Not long ago, I was having coffee during a mentoring session with a young pastor. He told me that he had just been appointed the youth pastor of the church he was now in, when a few weeks later the senior pastor had been dismissed for moral transgressions. The Young Youth pastor was then appointed by the elders as senior pastor.

The young man told me that the fallout from this crisis was rumbling on in the background and every time he suggested something it got harder and harder for him to control: The ex senior leaders wife wanted her son to take over the church, after all she and he ex husband had planted the church. One of the elders felt that the young pastor wasn’t being firm enough with the wife and son of the ex pastor. The young pastor felt that congregation members were talking behind his back and he also felt that he was not getting enough support from the head office of the denomination he was part of.

From his manner I could see that the young pastor was floundering so I offered a number of suggestions that I thought would help him and also help him think more clearly;

1.      Separate the perceived threats from the real ones. The worst thing that could happen would be that the ex pastors wife could leave along with her son. Remember you were not appointed by her but by the elders or leadership of the church.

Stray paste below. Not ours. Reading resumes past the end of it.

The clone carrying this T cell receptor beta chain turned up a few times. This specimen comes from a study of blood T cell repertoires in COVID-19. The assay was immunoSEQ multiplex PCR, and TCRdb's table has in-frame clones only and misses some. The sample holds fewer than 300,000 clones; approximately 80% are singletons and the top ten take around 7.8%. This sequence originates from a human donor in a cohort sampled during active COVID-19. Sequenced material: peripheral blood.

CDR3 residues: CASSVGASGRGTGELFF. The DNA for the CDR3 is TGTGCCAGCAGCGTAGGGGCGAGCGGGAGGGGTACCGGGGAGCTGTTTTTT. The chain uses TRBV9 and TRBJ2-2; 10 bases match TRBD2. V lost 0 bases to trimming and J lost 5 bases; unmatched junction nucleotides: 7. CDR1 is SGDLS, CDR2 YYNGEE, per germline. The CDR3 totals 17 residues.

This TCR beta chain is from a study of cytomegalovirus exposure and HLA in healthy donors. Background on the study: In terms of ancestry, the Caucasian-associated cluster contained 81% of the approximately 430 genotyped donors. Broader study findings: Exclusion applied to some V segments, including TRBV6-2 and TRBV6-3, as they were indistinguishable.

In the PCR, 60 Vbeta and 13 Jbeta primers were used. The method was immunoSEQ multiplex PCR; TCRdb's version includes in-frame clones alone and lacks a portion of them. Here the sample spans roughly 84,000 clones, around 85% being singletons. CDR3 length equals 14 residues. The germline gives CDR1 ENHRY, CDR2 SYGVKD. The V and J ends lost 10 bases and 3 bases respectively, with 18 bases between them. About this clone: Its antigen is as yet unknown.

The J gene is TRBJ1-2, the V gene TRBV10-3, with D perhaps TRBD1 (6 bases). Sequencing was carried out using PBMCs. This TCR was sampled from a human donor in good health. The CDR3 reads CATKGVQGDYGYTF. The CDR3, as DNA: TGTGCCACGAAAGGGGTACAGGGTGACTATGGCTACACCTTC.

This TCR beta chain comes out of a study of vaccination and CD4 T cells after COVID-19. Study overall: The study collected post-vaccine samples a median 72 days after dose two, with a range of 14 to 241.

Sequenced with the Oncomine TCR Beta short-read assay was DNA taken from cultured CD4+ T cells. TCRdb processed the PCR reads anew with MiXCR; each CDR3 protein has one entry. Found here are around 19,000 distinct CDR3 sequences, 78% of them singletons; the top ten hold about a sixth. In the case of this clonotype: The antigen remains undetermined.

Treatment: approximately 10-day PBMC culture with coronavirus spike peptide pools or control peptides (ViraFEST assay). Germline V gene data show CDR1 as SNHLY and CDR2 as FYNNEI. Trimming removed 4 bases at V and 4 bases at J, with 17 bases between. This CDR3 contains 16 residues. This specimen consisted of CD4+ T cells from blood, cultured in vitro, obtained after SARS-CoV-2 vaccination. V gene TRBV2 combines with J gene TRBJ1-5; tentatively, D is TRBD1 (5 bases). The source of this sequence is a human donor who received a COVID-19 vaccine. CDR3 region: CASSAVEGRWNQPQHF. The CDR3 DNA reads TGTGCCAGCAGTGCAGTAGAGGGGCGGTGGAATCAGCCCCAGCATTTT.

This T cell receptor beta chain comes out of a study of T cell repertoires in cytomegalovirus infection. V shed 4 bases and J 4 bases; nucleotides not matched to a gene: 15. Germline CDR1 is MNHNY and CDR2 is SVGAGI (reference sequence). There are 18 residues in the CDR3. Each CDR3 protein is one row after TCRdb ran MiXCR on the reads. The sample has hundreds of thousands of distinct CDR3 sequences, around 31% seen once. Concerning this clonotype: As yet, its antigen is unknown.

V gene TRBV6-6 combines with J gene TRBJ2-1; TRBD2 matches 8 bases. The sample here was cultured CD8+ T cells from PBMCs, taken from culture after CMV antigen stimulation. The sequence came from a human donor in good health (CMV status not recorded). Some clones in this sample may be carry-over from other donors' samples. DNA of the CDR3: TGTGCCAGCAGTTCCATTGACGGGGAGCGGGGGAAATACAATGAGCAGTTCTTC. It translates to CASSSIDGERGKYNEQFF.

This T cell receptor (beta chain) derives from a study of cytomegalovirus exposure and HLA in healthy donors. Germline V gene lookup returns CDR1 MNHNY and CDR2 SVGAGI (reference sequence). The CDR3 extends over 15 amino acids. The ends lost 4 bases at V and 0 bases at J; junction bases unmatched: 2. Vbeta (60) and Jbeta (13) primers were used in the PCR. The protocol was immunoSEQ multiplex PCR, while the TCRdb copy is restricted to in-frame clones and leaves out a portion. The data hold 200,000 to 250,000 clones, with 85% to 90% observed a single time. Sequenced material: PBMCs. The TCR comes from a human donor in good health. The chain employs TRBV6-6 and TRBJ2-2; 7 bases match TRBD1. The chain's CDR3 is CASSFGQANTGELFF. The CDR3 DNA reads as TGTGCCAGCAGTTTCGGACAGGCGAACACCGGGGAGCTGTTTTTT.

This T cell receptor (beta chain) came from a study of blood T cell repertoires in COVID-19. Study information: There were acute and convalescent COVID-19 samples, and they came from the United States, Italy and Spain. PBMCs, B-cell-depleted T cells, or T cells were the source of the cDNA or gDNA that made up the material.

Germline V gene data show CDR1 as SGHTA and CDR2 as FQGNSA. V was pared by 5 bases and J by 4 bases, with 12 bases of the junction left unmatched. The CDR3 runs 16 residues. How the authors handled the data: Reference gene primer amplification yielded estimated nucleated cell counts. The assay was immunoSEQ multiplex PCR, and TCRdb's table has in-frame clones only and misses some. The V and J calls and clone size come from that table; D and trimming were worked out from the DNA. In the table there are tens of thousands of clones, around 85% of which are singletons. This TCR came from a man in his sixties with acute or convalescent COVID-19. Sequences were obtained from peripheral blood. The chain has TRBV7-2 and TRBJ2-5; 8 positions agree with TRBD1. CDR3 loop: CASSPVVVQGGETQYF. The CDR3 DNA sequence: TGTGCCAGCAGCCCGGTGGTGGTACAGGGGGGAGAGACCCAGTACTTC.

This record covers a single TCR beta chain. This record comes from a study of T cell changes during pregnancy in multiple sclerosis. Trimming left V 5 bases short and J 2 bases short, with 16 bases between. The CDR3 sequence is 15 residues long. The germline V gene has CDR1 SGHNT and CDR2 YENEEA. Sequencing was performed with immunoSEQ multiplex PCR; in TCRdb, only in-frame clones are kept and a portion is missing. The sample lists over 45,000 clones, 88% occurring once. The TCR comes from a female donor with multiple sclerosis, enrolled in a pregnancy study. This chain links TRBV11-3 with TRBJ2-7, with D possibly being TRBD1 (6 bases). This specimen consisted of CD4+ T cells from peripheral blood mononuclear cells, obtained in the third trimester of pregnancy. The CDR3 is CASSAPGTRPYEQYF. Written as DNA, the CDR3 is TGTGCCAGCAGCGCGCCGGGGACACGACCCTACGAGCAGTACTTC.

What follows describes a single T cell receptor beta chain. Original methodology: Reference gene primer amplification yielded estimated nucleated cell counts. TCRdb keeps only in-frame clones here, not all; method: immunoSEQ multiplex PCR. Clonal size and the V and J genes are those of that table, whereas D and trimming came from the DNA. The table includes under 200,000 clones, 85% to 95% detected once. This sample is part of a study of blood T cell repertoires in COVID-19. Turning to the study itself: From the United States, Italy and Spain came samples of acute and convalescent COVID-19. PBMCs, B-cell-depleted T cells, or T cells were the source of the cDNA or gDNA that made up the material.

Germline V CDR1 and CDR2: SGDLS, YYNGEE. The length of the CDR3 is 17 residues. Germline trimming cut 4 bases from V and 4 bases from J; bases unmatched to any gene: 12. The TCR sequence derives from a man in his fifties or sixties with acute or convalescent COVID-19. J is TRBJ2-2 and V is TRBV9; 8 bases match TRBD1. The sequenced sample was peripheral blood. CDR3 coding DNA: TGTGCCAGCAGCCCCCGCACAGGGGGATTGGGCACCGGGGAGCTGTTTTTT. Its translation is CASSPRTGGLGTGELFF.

2.      Ambiguity is a source of anxiety and needs to be reduced. Get clarification from head office as to what they have done and what they are doing to help you through this crisis. Using this information make a plan. Then approach all your elders and find out what they are thinking. Leaders can reduce uncertainty by clarifying what changes are in scope. In other words a clear understanding of your point of view will be made, using your information from head office and listening to the wisdom coming from the elders.

3.      Inspire confidence by being calm in your decision making and presentation. Armed with your agreed plan it is now time to bring it to the congregation. At the start of the service invite your congregation to remain behind after the service as you have an important statement to make. Immediately after the closing prayer invite people to remain seated. Once everyone is settled bring an outline of what has happened and what has been done to date, inform the congregation what you and the elders are doing and what you will be doing going forward. Invite people to ask question after the service over coffee, invite your elders to stand with you so that you are not the only one being questioned.

This tale does not have a happy ending. The young pastor did not do what I had suggested. The problems brought about by the crisis bubbled on for months, it was the centre of every conversation and every decision. The young pastor could not move forward, eventually he left the church and is now a long distance truck driver. Most of the elders and their families left the church and the wife and son of the disgraced pastor now run the church.

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